Projecting the Contracts of the 2008 New York Jets Draft Class
With the big weekend finally past we turn our attention to what our teams' new rookies can expect to earn out of their draft positions.
1. Vernon Gholston, Defensive End, Ohio State
Gholston, selected number 6 overall, is going to command a very large contract with the Jets. Most players selected in this range will command a 6 year contract with a likely maximum value somewhere around 40 million dollars. It's unlikely there will be a hangup over the length of the deal as there was with Darelle Revis, but it is customary to have the final year of the deal as a voidable option year. The final year would likely be a high base salary tied to the cost of the franchise tag for a defensive end in 2013. The Jets did this with D’Brickashaw Ferguson so it should not be an issue with the front office. In terms of guaranteed money Gholston should have around 16 million in guarantees. Between signing bonus, option bonus, and roster bonus money, Gholston should earn around 11.5 million dollars in the first two years of the deal to go along with $665,000 in base salary.
Gholston’s agent, Ben Dogra, has had good success in getting clients into camp more or less on time. Gholston will be Dogra’s number 1 client and a
priority to get finished. He has represented other top picks in recent years such as Mario Williams, Cadillac Williams,
Roy Williams, Terence Newman, Michael Huff, and Adrian Peterson so he is experienced in these negotiations.
All but Peterson were in camp on the first day and Peterson was signed after missing just two days of camp.
His track record would seem to indicate that he is negotiable in regards to upfront money, but will want some likely to be earned clauses
put early in the contract to up the likely guaranteed value of the contract.
As long as the Jets are willing to do that there should be no issues and Gholston should be done early enough.
2. Dustin Keller, Tight End, Purdue.
Keller’s contract would look to be an easy one to negotiate as 4 tight ends have been selected since 2004 in the same range as Keller. Ben Watson, selected number 32 by New England in 2004, Heath Miller, the number 30 pick in 2005, and Greg Olsen, selected by Chicago at number 31 in 2007, were all the top players selected at their position in the draft similar to Keller's selection as the top tight end at number 30. Marcedes Lewis was selected by the Jacksonville Jaguars in 2006 as the 28th selection, but was the second tight end selected that year. The basic parameters for Keller should be a 5 year deal worth around 7.5 million dollars with a potential maxed out value around 10 million. The guaranteed money should be similar to the 4.8 million dollars the Jets gave Center Nick Mangold in 2006. Expect a signing and option bonus to total between 3.8 and 3.9 million dollars over the first two years to go along with a $350,000 to $375,000 roster bonus in year 1. If there is a hangup in the deal it will likely be over a small hassle in guaranteed money as Keller may feel he deserves a guarantee on the higher side since the Jets moved up to get him. Being that the Jets moving up earned him a minimum of an extra 2.3 million dollars, the chances of that being a real hangup seem minimal as he was an early 2nd rounder at best without this trade.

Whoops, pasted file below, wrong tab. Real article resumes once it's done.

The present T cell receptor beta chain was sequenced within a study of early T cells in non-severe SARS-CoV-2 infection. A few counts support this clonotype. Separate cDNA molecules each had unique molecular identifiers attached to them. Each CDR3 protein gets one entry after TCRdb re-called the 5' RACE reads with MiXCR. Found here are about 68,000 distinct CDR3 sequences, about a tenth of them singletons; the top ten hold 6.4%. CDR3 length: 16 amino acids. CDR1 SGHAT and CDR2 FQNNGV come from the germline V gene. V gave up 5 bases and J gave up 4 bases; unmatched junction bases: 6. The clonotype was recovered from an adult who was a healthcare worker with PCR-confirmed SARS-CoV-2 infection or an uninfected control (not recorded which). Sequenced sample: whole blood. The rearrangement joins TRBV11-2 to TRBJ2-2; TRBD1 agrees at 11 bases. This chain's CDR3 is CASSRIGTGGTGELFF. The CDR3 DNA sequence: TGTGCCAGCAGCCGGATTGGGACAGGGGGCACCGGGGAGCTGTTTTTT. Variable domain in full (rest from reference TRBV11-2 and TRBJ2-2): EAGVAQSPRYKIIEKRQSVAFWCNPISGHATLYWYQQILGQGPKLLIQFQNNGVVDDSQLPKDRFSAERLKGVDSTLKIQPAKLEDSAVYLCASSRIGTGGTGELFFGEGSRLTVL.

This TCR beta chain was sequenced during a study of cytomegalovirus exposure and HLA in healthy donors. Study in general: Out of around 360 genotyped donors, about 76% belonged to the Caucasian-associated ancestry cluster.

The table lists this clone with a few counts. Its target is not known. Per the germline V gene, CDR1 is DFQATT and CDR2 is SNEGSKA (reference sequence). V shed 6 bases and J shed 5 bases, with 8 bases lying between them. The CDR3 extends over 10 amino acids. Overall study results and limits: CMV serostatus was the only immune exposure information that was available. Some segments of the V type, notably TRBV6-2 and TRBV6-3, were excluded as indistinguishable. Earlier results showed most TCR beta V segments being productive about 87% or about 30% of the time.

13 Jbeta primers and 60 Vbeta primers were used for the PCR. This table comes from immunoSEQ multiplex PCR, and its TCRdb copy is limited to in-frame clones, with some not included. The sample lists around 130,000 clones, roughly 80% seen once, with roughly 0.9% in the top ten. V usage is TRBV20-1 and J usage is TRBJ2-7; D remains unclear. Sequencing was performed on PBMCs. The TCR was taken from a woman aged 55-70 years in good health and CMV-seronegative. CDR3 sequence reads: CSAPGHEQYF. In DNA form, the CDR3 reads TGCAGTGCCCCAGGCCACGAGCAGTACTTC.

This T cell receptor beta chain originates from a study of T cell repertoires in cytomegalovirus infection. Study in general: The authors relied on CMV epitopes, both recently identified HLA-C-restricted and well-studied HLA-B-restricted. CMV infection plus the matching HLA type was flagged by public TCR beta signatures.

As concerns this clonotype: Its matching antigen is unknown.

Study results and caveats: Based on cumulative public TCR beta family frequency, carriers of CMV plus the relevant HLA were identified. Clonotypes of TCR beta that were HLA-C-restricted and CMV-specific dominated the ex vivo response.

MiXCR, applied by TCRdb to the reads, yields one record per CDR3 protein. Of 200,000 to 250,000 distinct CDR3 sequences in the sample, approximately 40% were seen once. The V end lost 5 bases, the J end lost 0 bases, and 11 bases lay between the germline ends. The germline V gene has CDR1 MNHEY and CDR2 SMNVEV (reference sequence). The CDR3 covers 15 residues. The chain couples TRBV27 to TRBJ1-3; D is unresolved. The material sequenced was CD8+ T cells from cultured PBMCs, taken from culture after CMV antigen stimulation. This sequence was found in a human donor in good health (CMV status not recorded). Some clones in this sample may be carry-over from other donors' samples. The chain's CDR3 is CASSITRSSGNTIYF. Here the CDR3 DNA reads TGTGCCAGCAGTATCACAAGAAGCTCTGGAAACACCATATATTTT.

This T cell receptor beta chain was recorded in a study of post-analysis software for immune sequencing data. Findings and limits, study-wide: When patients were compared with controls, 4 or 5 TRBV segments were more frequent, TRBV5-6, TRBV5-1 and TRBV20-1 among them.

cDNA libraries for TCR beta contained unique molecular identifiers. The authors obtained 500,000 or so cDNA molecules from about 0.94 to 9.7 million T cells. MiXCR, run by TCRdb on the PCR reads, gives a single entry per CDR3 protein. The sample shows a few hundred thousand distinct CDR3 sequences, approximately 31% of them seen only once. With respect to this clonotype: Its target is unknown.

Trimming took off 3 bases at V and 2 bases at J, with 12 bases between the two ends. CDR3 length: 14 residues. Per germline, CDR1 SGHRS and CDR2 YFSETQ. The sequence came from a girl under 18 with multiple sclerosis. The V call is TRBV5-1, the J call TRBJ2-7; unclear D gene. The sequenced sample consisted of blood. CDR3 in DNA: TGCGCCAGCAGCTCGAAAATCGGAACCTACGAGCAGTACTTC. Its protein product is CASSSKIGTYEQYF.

Keller’s agent, Eugene Parker, also represents Justin Miller and Abram Elam of the Jets so he should be familiar with the Jets front office.
Parker, however, has represented players involved in lengthy holdouts. Those include Richard Seymour of New England, Larry Fitzgerald of Arizona,
Hines Ward of Pittsburgh, Peter Boulware of Baltimore, and Cedric Benson of Chicago. These were, however,
big established stars and high draft choices. Middle of the road picks such as Miller, Devin Hester and Chris Houston are pretty much in camp on time.
With Parker representing 4 first rounders selected ahead of Keller(Sedrick Ellis, Dominique Rodgers-Cromartie, Felix Jones, and Mike Jenkins) it is
likely he will want to get Keller done so he can eventually focus on a big deal for Ellis in particular.
3. Dwight Lowery, Cornerback, San Jose State
Drafted with the 113th selection in the draft, Lowery should get a 4 year contract worth between 2.15 and 2.18 million dollars. Lowery’s signing bonus should be in the neighborhood of $450,000. There should be no incentives other than an increase in pay for the final season up to the level of a RFA tender which could be as much as 1.2 million dollars provided Lowery is on the roster and has participated in workouts with the team.
4. Erik Ainge, Quarterback, Tennessee
5th round draft selection Erik Ainge will receive a 4 year contract worth between 1.85 and 1.87 million dollars if he is on the active roster. His signing bonus should be around $148,000. If Ainge remains on the team for 4 years he will likely get an increase in base salary tied to participating in offseason workouts. His salary would likely raise to 1.2 million dollars, which is the lowest tender given to a restricted free agent.
5. Marcus Henry, WR, Kansas
Henry, selected 171st overall in the 6th round, will likely be awarded with a 4 year contract worth a potential 1.82 million dollars. He should receive a signing bonus of approximately $106,000 with the potential to earn an increase in base salary in the 4th year of his deal.
6. Nate Garner, OT, Arkansas
Garner, selected with the 4th choice of the 7th round, will receive a 4 year deal from the Jets worth a potential 1.78 to 1.79 million dollars. He will likely receive a signing bonus around $60,000 and small bonuses each year if he participates in offseason workouts. If he is still on the team in the 4th year and has participated in workouts his base salary will rise to the RFA tender.